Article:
Love your message – it’s so true! Thank you for inspiring us to grab the opportunities.

  4. Diane on April 13, 2021 at 3:51 pm

    You are amazing-2 small toddlers- definitely full time absorbent! And you still take time to encourage ‘your art world’ Thank you for sharing your indomitable spirit with us. So True!

  5. Barbara Bernard on April 13, 2021 at 3:54 pm

    Most inspiring. Thank you.

  6. Anna Maria on April 13, 2021 at 3:58 pm

    Dear Anna, your wonderful message has reached me in a moment of uncertainty.
    I really liked the video which is very beautiful. It makes me think a lot.
    Thank you for sharing it!

  7. Pamela on April 13, 2021 at 4:00 pm

    Thank you thank you. I am so much older and still need reminding. Today is all we have. You are both wise and engaged.

  8. Janet Copeland on April 13, 2021 at 4:00 pm

    How absolutely adorable! And, so true.
    Thank you for sharing this cute fun-filled cartoon. I enjoyed it and it has inspired me. I’m sharing it with a friend also who nearly died last year from an aortic problem. She told me just the other day that she knew she had been given a 2nd chance. She and I are dear friends and have been for a very, very long time (our 20’s). She will love it and she is definitely an artist. We just need to get started back. Thanks Anna, I love your attitude and diligence.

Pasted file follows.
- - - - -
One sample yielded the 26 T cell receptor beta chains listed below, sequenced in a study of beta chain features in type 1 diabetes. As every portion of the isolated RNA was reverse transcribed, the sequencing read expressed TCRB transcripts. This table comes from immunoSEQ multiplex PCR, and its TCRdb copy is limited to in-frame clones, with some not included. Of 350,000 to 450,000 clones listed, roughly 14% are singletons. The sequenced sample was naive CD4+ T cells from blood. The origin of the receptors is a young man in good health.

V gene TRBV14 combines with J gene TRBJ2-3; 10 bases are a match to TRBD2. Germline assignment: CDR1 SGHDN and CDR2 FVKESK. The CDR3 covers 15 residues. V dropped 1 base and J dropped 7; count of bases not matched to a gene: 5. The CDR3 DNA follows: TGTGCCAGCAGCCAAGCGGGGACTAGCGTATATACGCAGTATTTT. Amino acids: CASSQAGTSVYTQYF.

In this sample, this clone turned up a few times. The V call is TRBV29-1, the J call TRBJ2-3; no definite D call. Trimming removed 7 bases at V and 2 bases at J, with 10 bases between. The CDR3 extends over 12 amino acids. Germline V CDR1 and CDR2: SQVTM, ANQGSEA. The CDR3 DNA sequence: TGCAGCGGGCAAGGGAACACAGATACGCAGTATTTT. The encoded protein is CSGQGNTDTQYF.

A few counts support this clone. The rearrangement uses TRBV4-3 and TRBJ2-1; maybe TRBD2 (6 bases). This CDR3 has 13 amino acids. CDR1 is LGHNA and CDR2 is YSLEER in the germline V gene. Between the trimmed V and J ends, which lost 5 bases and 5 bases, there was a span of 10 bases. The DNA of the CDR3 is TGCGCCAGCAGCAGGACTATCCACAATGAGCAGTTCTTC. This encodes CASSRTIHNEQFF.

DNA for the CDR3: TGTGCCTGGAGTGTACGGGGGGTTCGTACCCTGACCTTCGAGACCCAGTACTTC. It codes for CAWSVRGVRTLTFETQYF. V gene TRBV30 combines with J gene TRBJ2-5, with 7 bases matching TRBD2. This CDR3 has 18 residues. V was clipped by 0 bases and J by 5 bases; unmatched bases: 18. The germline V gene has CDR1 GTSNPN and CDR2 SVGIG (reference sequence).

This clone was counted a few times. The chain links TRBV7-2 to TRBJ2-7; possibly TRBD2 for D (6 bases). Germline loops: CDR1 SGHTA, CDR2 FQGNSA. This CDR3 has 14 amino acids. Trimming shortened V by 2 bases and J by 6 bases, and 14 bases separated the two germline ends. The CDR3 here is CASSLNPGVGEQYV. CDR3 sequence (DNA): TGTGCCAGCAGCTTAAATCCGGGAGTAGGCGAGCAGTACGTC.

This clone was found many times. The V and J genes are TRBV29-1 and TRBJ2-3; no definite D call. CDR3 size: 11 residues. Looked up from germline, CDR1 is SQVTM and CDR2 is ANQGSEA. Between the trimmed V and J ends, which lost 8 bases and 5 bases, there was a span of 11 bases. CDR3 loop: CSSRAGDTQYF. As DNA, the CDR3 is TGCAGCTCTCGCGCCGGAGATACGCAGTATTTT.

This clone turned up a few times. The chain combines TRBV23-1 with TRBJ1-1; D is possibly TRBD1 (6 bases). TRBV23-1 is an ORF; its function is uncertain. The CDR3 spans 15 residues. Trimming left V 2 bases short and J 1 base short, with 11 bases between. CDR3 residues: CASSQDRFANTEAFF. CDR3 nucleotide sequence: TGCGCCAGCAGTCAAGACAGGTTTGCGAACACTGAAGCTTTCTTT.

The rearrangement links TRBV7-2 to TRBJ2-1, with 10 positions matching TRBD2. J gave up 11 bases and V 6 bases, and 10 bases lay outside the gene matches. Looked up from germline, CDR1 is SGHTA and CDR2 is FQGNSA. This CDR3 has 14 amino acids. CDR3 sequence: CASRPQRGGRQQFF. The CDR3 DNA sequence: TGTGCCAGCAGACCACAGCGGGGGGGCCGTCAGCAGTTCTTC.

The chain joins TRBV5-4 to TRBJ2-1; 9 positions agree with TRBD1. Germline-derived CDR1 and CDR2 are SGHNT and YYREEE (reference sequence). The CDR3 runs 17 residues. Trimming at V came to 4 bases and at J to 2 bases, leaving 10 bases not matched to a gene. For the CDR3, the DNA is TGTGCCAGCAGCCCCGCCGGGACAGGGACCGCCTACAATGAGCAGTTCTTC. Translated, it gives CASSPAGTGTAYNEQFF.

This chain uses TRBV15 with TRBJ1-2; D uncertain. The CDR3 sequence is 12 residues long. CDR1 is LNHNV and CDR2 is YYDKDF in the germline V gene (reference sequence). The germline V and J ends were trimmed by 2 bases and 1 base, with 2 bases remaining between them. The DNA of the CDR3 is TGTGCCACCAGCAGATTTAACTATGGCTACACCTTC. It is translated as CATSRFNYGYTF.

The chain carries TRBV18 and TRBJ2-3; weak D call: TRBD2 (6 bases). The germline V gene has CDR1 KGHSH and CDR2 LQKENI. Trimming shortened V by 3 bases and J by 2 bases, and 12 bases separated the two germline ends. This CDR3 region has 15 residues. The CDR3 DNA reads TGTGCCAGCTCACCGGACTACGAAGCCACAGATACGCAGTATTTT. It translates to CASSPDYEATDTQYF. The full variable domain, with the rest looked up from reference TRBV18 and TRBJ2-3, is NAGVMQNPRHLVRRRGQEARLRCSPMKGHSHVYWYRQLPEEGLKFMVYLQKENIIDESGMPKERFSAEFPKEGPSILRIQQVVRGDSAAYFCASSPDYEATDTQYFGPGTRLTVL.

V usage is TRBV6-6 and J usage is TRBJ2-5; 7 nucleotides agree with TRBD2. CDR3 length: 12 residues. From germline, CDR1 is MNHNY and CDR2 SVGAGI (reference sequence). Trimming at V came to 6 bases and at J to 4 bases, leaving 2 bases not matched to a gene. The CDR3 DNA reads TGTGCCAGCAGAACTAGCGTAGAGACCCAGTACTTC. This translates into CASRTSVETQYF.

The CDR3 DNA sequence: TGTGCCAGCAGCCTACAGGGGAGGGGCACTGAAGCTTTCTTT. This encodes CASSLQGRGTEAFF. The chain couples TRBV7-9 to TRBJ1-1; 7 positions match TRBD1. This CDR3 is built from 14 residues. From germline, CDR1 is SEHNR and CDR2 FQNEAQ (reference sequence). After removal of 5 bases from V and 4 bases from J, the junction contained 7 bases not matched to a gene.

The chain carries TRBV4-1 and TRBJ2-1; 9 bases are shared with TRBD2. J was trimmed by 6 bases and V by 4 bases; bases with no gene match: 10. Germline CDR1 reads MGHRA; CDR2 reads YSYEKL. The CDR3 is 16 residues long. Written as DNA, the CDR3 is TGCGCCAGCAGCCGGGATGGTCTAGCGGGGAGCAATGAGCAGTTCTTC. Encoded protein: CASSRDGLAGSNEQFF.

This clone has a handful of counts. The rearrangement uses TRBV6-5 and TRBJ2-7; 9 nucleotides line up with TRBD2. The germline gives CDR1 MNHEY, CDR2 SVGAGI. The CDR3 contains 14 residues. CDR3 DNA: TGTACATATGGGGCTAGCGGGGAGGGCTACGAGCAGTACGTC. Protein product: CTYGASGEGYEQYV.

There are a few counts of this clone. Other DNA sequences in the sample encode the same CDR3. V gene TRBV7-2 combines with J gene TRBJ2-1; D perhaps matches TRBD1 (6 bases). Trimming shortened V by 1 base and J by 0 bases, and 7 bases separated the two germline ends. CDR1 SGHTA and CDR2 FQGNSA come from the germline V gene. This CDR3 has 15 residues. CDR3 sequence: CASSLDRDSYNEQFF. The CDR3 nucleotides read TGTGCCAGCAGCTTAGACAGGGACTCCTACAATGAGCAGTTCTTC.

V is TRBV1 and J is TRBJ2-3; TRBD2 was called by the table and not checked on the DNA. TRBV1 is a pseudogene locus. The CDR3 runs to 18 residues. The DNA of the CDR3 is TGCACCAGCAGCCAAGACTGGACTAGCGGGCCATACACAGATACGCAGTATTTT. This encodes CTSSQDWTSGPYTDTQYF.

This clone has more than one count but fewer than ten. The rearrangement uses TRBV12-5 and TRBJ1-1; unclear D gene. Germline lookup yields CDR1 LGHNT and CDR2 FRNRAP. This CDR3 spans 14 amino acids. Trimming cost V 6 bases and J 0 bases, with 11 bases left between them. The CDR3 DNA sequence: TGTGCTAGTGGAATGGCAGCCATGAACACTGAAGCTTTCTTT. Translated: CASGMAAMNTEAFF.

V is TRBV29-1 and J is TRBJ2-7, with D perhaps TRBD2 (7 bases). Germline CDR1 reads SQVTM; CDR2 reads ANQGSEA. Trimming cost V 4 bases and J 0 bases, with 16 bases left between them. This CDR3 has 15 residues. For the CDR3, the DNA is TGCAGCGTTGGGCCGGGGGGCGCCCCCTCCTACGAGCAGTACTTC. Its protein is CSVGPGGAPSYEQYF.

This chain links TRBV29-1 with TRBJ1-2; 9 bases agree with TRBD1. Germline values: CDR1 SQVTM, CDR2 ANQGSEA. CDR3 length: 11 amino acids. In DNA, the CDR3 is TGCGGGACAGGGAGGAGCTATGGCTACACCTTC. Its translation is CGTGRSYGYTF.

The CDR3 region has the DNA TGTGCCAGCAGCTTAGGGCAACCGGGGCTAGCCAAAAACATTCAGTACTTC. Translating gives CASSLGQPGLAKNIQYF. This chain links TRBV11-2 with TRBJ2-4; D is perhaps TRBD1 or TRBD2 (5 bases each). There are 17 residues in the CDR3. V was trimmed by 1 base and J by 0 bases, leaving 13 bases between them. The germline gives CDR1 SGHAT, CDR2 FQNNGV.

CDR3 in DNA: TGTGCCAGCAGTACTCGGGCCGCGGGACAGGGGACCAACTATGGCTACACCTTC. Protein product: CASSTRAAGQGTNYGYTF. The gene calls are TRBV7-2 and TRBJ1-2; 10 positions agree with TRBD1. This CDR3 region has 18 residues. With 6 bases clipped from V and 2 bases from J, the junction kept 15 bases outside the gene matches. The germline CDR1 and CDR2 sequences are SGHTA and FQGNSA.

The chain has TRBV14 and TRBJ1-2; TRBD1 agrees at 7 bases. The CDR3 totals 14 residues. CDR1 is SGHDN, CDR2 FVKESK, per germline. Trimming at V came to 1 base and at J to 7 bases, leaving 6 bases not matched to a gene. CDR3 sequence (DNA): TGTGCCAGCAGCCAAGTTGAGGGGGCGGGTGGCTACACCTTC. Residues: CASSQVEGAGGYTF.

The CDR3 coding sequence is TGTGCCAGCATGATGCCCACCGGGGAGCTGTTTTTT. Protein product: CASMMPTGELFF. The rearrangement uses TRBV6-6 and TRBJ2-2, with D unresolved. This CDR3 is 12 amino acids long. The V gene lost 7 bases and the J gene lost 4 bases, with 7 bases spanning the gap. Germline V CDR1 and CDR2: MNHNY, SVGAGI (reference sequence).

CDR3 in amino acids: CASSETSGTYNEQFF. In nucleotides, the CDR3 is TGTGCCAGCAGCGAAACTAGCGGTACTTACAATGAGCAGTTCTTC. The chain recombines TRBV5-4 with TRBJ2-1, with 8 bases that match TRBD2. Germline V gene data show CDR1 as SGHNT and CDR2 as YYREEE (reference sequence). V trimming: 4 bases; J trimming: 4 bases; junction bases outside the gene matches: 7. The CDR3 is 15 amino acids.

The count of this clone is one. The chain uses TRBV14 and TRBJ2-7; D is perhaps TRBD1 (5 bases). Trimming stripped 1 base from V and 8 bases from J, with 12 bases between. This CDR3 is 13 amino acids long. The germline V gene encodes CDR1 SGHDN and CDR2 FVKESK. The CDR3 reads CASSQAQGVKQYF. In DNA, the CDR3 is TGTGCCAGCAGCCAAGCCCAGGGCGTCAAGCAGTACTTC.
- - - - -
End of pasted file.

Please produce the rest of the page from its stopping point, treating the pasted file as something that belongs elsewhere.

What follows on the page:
9. Jana on April 13, 2021 at 4:12 pm

    I needed that today! Looking after a very sick Great Dane(love of my life) for the last five days , but need to remember to celebrate even in the tough times. Thanks Anna

  10. Catherine on April 13, 2021 at 4:24 pm

    Thank you for your inspiring words!

  11. Michelle Mees on April 13, 2021 at 4:29 pm

    Thanks so much Anna! I’ve first picked up a paint brush at 55 and sometimes think of where I might be if I had started earlier. Such silly thoughts that run through our heads! So I’m pushing back on those thoughts and happily contemplate what I’ll learn next!

  12. Ricki Jean on April 13, 2021 at 4:33 pm

    This is so inspiring Anna, thank you. I’ll be seventy this year and am having some shaking issues together with arthritis and am determined to enjoy ‘the now’ of painting. This though has encouraged me to love today and work with the tomorrow’s.